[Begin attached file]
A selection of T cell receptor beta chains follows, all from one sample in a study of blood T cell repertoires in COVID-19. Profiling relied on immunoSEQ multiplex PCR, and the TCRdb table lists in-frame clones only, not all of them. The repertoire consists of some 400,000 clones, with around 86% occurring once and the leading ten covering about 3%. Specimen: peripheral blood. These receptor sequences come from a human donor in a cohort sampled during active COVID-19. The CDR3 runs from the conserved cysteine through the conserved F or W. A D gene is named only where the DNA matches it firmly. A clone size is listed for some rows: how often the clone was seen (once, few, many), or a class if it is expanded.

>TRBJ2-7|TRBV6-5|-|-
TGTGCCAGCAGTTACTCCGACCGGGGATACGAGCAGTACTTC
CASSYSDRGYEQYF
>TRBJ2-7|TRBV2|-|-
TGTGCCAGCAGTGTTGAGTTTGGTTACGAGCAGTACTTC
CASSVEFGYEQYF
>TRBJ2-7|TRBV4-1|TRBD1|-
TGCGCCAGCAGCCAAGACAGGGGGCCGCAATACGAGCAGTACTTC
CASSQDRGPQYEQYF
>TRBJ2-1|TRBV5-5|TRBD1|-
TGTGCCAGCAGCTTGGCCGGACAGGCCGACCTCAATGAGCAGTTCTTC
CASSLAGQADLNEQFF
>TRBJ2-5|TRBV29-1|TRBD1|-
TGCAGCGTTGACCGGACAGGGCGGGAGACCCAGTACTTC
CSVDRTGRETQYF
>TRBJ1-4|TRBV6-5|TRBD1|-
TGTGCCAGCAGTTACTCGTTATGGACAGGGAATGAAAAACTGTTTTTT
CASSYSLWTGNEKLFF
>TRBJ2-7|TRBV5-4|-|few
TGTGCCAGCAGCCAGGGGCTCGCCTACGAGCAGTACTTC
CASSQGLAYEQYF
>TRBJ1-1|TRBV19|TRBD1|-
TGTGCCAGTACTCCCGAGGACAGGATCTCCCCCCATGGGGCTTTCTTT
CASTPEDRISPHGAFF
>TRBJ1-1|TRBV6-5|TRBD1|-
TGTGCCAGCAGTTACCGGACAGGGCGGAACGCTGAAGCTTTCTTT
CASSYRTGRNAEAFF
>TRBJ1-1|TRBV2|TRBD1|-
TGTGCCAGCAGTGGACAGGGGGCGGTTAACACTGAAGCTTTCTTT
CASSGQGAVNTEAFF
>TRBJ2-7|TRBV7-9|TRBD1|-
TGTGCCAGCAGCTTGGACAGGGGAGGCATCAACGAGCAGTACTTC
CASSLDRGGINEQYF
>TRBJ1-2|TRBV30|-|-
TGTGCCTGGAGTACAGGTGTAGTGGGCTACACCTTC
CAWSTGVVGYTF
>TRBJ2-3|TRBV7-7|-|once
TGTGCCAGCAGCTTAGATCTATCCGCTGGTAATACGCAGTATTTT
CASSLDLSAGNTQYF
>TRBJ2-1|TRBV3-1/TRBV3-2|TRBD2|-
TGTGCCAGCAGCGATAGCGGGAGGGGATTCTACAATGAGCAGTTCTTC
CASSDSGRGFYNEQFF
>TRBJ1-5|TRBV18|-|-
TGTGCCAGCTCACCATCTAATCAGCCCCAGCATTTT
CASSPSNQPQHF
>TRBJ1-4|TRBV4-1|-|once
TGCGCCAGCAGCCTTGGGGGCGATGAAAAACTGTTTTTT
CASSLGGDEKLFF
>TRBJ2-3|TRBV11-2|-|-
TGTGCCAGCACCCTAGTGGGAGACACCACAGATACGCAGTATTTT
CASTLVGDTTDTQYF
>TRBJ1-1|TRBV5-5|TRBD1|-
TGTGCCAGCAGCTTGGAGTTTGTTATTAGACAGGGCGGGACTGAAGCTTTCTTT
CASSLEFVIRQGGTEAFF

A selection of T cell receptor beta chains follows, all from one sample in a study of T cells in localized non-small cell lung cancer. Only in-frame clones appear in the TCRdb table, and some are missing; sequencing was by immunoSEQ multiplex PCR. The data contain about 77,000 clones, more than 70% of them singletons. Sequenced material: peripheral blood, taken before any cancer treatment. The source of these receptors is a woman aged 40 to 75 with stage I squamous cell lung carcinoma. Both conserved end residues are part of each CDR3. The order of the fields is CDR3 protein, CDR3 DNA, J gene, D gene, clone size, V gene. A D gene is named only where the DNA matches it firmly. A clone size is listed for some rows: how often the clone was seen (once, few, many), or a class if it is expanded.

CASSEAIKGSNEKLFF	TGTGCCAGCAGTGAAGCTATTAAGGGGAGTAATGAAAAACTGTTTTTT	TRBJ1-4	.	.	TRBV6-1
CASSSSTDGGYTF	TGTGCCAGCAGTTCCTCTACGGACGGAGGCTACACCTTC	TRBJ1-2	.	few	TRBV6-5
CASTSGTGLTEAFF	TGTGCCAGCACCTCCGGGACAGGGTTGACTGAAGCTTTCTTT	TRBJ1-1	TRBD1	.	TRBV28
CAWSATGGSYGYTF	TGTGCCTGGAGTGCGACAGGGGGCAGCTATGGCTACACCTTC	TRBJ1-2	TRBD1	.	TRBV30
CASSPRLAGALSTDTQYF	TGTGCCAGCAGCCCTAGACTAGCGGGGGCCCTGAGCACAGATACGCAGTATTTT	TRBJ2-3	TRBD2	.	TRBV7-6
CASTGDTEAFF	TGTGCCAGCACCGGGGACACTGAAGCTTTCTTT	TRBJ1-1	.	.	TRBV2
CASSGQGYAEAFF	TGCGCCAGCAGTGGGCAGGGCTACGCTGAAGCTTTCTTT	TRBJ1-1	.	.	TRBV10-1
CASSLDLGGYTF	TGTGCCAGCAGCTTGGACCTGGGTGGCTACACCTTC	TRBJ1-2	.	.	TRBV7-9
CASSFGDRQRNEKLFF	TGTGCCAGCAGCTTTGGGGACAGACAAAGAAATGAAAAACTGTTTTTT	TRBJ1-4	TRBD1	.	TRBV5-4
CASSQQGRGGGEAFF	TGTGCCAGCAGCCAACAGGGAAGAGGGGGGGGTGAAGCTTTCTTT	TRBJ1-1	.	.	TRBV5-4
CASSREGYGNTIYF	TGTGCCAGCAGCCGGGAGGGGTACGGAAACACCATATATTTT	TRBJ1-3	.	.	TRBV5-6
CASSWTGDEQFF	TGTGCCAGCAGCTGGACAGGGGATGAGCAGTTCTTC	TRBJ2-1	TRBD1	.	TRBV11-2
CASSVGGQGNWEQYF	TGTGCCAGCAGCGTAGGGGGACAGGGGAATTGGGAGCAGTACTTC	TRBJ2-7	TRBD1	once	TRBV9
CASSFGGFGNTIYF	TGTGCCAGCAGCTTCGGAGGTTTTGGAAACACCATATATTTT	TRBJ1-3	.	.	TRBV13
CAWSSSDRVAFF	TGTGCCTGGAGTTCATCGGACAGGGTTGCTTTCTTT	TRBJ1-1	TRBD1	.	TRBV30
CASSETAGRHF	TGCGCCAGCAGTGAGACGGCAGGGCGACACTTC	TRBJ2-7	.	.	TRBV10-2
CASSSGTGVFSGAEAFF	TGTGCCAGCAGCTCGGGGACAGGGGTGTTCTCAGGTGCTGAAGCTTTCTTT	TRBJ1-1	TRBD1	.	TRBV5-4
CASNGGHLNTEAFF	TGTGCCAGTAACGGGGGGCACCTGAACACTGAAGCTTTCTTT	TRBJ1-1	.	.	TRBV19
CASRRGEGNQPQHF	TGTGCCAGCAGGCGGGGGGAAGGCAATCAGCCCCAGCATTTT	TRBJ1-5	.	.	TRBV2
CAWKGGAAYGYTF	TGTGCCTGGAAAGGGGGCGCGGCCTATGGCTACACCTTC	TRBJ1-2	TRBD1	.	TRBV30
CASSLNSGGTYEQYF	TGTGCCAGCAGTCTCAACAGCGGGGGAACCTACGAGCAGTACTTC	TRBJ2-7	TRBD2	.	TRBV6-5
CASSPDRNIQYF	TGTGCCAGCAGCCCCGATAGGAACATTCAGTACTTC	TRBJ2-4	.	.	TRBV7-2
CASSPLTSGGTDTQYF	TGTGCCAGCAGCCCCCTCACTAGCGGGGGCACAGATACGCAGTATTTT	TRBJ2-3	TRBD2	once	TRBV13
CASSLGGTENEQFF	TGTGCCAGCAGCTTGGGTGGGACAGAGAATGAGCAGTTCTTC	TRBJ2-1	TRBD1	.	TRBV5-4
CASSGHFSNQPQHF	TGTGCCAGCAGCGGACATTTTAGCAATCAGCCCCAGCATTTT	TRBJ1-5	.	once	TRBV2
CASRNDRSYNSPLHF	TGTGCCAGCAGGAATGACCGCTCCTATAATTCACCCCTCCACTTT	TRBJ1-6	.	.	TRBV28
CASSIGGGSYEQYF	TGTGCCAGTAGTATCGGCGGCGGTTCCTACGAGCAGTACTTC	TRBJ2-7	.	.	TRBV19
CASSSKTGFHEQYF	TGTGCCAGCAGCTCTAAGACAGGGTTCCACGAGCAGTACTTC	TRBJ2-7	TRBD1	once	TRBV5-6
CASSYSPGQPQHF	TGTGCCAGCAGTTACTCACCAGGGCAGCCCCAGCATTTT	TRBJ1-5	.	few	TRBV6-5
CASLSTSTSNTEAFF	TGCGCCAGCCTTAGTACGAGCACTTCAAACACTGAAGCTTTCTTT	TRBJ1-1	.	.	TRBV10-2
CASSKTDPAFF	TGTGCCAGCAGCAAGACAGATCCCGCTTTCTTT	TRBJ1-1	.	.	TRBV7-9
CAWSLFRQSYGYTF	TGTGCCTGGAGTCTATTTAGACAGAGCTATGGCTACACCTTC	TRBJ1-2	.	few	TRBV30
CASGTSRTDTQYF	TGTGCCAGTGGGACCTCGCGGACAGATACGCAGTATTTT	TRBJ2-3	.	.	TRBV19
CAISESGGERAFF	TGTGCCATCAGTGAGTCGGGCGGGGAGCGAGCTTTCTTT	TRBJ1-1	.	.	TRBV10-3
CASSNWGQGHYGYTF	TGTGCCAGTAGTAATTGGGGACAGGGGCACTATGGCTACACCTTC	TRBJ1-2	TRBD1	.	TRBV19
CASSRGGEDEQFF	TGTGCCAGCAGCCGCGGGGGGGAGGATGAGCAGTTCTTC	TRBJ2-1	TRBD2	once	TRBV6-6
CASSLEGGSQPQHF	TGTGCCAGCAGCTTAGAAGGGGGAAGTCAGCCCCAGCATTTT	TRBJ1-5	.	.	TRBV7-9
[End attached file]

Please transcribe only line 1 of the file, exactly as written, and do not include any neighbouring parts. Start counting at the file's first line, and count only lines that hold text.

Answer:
A selection of T cell receptor beta chains follows, all from one sample in a study of blood T cell repertoires in COVID-19. Profiling relied on immunoSEQ multiplex PCR, and the TCRdb table lists in-frame clones only, not all of them. The repertoire consists of some 400,000 clones, with around 86% occurring once and the leading ten covering about 3%. Specimen: peripheral blood. These receptor sequences come from a human donor in a cohort sampled during active COVID-19. The CDR3 runs from the conserved cysteine through the conserved F or W. A D gene is named only where the DNA matches it firmly. A clone size is listed for some rows: how often the clone was seen (once, few, many), or a class if it is expanded.